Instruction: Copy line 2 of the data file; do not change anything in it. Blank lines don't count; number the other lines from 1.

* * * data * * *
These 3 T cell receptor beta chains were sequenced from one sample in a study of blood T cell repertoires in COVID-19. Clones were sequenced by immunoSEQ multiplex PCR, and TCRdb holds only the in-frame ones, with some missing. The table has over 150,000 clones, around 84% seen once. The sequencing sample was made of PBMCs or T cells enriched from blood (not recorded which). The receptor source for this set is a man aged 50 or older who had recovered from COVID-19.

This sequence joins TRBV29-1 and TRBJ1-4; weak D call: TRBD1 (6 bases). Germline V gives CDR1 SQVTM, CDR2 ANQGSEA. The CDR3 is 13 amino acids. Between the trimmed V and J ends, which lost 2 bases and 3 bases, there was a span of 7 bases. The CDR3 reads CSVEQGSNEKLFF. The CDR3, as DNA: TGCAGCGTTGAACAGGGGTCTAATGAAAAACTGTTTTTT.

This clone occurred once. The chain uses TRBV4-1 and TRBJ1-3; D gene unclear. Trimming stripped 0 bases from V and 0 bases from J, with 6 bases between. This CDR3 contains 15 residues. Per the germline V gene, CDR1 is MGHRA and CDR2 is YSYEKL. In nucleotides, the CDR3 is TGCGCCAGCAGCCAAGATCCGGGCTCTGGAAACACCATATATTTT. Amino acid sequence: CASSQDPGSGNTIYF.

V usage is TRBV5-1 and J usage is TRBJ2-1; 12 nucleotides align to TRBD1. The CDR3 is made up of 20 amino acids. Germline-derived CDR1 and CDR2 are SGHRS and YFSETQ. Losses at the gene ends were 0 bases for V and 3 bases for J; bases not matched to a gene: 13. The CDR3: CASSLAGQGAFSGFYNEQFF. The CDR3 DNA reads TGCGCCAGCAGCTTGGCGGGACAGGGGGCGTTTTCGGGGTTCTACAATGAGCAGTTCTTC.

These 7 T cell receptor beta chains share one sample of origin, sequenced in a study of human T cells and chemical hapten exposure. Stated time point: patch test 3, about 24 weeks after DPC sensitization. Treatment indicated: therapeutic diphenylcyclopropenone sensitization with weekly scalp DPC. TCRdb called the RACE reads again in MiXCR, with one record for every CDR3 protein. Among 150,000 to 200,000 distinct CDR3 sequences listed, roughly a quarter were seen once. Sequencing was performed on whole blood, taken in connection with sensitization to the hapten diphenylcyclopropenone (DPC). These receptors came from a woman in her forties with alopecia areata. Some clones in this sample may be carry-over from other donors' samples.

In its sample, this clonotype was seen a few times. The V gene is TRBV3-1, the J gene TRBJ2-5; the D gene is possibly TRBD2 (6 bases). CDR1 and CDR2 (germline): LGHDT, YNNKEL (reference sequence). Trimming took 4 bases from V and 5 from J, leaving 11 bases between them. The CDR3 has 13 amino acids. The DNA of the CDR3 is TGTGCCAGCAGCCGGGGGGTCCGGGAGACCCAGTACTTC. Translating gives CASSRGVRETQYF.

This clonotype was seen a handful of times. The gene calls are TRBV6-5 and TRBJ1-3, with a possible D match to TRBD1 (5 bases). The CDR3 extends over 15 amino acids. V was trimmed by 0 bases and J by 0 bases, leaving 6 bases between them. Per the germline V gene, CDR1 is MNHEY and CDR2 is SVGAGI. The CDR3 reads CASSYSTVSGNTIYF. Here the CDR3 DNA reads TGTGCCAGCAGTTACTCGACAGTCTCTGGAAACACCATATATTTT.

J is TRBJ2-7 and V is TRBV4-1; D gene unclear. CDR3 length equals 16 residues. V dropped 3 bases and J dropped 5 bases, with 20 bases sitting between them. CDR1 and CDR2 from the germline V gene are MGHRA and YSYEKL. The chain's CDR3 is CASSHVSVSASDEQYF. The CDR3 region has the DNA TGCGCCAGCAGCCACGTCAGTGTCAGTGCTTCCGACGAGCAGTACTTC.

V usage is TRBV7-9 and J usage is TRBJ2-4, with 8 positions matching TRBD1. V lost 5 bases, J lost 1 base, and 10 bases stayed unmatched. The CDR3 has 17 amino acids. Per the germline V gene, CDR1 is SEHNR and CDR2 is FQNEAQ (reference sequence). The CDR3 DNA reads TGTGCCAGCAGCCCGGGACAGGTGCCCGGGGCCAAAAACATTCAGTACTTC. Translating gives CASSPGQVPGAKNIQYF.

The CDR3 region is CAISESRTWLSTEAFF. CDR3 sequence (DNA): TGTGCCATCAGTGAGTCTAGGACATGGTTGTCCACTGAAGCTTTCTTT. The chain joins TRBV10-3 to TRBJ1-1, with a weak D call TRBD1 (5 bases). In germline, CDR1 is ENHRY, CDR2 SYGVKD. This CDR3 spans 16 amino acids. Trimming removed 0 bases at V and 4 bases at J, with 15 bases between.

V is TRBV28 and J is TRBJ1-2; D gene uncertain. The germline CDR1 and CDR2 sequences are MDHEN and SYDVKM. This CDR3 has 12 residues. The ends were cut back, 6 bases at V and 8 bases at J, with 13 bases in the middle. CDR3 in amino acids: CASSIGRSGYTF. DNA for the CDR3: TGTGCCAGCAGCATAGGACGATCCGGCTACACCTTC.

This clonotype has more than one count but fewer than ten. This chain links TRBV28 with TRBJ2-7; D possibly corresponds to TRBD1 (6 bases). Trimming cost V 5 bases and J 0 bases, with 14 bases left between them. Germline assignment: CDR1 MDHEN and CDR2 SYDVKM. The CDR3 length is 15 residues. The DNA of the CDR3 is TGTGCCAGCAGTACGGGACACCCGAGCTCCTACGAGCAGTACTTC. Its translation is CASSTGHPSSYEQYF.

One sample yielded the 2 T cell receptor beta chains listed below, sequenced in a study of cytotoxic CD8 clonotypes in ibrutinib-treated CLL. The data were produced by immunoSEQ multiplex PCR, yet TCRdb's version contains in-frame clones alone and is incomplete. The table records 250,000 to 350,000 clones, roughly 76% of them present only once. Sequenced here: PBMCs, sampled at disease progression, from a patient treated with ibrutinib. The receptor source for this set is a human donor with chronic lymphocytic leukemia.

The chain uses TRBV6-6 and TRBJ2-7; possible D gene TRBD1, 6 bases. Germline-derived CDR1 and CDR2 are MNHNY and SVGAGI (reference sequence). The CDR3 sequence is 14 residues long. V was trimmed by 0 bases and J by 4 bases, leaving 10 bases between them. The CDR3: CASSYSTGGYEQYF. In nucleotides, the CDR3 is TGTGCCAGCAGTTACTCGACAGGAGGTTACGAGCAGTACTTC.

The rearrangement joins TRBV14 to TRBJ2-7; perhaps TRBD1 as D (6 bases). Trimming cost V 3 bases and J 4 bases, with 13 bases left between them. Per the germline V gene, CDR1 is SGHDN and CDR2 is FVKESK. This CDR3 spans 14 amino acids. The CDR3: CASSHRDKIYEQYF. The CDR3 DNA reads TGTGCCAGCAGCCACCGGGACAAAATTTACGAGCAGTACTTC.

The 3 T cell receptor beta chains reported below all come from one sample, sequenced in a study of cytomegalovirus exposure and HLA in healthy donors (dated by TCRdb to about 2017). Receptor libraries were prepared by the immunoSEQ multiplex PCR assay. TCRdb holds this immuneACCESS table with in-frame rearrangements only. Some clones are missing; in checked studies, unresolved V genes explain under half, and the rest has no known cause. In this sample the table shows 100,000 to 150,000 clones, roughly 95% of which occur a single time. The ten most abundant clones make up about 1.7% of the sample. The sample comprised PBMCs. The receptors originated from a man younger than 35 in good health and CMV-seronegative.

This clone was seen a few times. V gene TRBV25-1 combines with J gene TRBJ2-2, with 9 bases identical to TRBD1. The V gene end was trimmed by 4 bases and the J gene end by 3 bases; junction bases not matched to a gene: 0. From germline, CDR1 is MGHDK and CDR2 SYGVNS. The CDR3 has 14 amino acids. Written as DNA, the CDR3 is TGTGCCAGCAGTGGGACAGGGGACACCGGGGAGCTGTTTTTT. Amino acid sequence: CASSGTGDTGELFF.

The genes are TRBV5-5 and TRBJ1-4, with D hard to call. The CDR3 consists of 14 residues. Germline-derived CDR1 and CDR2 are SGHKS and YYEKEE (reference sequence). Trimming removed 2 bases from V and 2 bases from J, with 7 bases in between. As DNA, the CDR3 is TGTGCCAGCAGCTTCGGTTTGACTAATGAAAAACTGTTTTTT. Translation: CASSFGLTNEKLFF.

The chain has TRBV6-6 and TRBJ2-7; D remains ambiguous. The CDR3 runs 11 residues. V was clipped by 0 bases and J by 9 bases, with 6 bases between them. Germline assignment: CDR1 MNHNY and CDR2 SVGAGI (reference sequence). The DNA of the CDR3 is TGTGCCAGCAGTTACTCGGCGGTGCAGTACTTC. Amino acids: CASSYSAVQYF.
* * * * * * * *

This sequence joins TRBV29-1 and TRBJ1-4; weak D call: TRBD1 (6 bases). Germline V gives CDR1 SQVTM, CDR2 ANQGSEA. The CDR3 is 13 amino acids. Between the trimmed V and J ends, which lost 2 bases and 3 bases, there was a span of 7 bases. The CDR3 reads CSVEQGSNEKLFF. The CDR3, as DNA: TGCAGCGTTGAACAGGGGTCTAATGAAAAACTGTTTTTT.